it’s also worth pointing out that Obama might not have been brought up in Black American stret culture but he was clearly immersed in it while working as an organiser in Chicago.

  8. skidmarx said,

    November 7, 2008 at 4:46 pm

    I think you mean “Old Skool!”

    The ITV commentator said 23 laps from the end “The pieces on the chessboard are beginning to take shape”. So I drifted off until Glock’s choice of dry tyres forced him to slow on the last lap (or his friendship with Hamilton) and Hamilton got back up into fifth.

    The BBC had a reporter in Brixton called “Paraic O’Brien” which sounds a lot like “Barack Obama” if you’re not paying close attention. Not a body double.

    Bruno Senna appears to be a clone of Ralf Little, the comedic actor.

    Last night on Never Mind The Buzzcocks Alexei Sayle was singing the Internationale (and I think Phill Jupitus was having a bit of trouble with the words) in defence of his media comrades. I seem to remember that Slavoy Zizek once claimed that the old communist traditions were dead because he couldn’t get anyone to sing the Internationale with him.

  9. ejh said,

    November 7, 2008 at 4:48 pm

    And I should hope not too, the lyrics are awful.

  10. Seán said,

    November 7, 2008 at 6:11 pm

    Hate to be a spoil sport but isn’t Formula 1 literally a waste of oxygen? As well as being a soporific.

  11. ergosity said,

    November 7, 2008 at 6:22 pm

    Surely Formula 1 is the most pointless activity known in the history of mankind?
    No wait… I forgot about *watching* Formula 1.

    It’s always been a mystery to me why it gets so much media attention. Or how people can go to events and wave *car manufacturer* flags as if they were at a proper sporting event.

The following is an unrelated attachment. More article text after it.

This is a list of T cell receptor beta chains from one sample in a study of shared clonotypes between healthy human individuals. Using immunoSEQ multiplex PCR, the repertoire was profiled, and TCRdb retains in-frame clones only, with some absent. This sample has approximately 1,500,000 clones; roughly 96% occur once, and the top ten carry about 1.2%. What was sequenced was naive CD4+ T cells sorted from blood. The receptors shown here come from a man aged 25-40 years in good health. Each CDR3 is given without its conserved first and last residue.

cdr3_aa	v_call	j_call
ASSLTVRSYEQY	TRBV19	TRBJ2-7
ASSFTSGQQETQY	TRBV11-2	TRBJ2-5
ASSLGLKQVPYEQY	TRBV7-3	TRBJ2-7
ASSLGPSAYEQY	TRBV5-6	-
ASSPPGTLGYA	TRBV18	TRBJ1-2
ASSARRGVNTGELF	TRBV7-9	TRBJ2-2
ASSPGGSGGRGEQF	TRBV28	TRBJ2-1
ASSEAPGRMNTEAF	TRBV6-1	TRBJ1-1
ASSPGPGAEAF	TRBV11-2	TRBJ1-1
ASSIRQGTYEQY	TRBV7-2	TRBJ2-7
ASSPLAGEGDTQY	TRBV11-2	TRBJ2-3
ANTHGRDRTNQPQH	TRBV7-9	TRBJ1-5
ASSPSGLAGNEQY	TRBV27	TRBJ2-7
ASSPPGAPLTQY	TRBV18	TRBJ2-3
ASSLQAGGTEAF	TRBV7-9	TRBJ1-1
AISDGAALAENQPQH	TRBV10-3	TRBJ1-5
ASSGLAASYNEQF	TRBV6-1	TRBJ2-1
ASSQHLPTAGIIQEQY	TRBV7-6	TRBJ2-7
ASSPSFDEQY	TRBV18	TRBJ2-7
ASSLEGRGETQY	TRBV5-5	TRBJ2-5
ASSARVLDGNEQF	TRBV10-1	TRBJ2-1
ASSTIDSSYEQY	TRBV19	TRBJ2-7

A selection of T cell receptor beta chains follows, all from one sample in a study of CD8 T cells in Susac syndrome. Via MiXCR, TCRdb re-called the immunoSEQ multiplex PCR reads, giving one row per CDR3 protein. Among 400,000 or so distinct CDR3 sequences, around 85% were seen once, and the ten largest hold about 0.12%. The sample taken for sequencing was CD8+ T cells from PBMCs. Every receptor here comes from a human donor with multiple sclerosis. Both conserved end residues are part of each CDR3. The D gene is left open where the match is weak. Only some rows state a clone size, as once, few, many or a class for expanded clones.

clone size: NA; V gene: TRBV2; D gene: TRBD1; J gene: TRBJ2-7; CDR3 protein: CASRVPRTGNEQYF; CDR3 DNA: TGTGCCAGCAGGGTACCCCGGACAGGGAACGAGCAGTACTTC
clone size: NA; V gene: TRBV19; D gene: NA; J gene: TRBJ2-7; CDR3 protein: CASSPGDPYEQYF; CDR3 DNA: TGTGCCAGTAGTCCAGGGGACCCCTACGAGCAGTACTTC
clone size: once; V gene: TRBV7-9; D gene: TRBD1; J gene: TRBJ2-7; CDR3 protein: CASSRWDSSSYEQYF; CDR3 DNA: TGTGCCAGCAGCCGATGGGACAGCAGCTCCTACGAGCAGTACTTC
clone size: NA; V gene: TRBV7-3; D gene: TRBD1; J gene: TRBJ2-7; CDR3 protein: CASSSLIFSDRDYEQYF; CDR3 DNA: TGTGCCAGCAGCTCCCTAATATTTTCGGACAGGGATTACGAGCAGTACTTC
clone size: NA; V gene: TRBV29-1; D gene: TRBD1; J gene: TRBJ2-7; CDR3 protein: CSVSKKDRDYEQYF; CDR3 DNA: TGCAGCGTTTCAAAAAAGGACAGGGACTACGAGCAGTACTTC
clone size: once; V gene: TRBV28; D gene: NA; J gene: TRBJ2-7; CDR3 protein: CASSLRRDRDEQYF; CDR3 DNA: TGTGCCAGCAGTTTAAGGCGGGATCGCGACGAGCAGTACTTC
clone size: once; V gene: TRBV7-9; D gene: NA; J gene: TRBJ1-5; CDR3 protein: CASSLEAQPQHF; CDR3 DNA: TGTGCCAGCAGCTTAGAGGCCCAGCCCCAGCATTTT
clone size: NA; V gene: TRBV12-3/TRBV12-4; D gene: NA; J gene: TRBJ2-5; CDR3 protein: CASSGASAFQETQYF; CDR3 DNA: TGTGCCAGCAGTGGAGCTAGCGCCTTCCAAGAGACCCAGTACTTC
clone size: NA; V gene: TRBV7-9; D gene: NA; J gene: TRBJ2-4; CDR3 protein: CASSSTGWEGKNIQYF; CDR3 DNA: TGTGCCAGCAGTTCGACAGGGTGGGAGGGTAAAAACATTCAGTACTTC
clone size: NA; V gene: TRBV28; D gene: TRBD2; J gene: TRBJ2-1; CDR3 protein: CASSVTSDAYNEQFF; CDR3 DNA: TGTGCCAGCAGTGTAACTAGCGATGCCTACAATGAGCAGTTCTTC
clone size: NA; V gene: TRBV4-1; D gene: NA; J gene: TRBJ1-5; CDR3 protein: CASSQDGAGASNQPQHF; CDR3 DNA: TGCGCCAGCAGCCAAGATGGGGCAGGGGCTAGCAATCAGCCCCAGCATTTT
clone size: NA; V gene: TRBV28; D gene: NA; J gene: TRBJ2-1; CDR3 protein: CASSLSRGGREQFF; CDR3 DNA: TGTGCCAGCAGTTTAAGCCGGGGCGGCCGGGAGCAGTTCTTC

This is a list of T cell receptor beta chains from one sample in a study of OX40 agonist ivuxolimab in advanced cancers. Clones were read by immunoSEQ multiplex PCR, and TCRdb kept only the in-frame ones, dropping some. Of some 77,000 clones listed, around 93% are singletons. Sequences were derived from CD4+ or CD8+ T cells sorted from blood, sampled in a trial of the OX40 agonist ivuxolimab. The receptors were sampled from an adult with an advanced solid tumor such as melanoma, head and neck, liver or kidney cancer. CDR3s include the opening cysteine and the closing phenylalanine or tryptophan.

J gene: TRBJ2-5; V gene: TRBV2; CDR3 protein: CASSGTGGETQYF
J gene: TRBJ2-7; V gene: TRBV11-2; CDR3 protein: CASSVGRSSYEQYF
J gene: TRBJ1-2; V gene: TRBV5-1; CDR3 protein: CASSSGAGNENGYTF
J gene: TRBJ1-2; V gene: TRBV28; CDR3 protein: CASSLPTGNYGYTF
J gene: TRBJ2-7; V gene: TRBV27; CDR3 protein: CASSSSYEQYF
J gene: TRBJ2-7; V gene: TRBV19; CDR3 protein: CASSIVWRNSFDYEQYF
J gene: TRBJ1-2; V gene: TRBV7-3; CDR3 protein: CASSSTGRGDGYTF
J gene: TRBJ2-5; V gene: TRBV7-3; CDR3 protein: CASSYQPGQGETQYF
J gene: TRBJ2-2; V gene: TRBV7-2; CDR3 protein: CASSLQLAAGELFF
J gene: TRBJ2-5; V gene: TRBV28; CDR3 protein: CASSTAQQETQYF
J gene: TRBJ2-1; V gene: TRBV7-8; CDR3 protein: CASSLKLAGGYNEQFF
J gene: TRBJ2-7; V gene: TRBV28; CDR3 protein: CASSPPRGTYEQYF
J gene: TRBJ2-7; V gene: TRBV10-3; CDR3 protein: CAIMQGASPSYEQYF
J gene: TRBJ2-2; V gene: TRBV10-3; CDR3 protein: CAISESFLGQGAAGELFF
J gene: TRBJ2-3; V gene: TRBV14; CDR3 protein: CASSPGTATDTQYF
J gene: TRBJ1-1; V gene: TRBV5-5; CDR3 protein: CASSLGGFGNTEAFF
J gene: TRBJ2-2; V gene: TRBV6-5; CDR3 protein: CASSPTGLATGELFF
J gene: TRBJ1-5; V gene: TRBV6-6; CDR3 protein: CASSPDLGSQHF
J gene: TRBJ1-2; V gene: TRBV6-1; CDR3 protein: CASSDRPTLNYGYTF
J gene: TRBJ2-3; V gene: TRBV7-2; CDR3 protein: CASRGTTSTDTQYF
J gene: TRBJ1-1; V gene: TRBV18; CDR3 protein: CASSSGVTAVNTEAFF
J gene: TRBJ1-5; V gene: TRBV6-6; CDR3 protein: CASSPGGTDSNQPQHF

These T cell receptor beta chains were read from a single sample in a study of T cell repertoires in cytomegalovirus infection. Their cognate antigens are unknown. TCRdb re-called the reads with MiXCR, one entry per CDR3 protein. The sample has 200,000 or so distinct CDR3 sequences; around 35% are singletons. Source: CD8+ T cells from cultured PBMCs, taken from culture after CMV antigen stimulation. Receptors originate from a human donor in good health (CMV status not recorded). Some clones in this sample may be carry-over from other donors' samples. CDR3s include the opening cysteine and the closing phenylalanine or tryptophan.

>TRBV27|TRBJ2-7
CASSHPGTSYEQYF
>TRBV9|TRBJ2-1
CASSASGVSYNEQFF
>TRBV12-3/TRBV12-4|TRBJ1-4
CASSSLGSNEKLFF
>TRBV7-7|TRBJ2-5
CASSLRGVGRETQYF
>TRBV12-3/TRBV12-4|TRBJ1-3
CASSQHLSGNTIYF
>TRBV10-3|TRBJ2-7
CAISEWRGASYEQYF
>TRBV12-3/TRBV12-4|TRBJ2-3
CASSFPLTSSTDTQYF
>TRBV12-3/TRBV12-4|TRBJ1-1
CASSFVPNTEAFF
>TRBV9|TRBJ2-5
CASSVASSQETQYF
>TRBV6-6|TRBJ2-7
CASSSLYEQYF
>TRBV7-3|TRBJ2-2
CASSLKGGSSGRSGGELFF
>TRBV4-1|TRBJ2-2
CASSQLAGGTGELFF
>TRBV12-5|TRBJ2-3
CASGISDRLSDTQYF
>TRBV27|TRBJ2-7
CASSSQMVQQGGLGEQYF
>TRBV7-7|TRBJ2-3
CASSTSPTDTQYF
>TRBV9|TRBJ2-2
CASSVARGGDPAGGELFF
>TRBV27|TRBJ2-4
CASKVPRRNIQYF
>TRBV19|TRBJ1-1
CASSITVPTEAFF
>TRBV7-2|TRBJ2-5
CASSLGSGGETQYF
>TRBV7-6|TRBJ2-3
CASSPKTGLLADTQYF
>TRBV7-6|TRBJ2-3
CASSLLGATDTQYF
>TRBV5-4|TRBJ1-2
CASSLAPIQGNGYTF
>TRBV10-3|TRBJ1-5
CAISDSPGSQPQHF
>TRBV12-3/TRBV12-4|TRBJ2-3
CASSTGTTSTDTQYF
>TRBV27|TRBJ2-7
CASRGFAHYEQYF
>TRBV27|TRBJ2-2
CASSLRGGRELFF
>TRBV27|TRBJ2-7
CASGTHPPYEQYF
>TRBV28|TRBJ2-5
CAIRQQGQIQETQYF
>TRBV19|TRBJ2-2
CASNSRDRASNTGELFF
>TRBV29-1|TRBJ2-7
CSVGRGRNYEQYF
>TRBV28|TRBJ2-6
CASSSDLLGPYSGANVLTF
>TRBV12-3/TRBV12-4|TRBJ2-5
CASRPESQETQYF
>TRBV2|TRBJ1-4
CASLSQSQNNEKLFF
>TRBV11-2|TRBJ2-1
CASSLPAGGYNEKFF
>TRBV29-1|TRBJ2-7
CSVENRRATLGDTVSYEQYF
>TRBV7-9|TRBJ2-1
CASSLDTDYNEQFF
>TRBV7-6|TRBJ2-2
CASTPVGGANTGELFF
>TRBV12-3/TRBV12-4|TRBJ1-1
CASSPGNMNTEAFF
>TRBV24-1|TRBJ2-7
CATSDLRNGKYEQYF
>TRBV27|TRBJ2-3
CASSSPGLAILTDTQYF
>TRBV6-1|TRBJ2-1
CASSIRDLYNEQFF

12. WorldbyStorm said,

    November 7, 2008 at 9:00 pm

    Michelle Obama is credited with introducing him to African American culture. But I’d broadly agree with organic cheeseboard (not a phrase I ever thought I’d write sober. Or drunk) … Obama was/is an activist, something he got serious flak for from the Republicans… To be honest as someone with a foot in both Ireland and England in terms of background, something I’ve always appreciated, I think having a US President with such an immediately mixed cultural and racial heritage is fascinating. As long as he remembers to use the experiences.

  13. yourcousin said,

    November 9, 2008 at 4:31 pm

    it’s also worth pointing out that Obama might not have been brought up in Black American street culture but he was clearly immersed in it while working as an organiser in Chicago.

    Which adds up to exactly nothing. I’ve been immersed with Mexican culture since childhood and I’m no closer to being Pancho Villa. The closest I’ve come is to have gained the nick name “La Mennonita” which is as close to associating with Chihuaha as I would like. Lets remember that Obama stopped in from Hawaii on his way to Harvard law. Community organizer looks great on a resume, but whether it means jack shit is debatable.

    The big question is whether this will affect the majority population is questionable. Both Rice and Powell took seats at the Whitehouse and I haven’t seen any corresponding numbers indicating that this changed the everyday lives of the African American communities throughout America (drop in incarceration rates for example). So whether this last glass ceiling actually changes things is still suspect in my book. Remember, “rise with your class, not out of it”.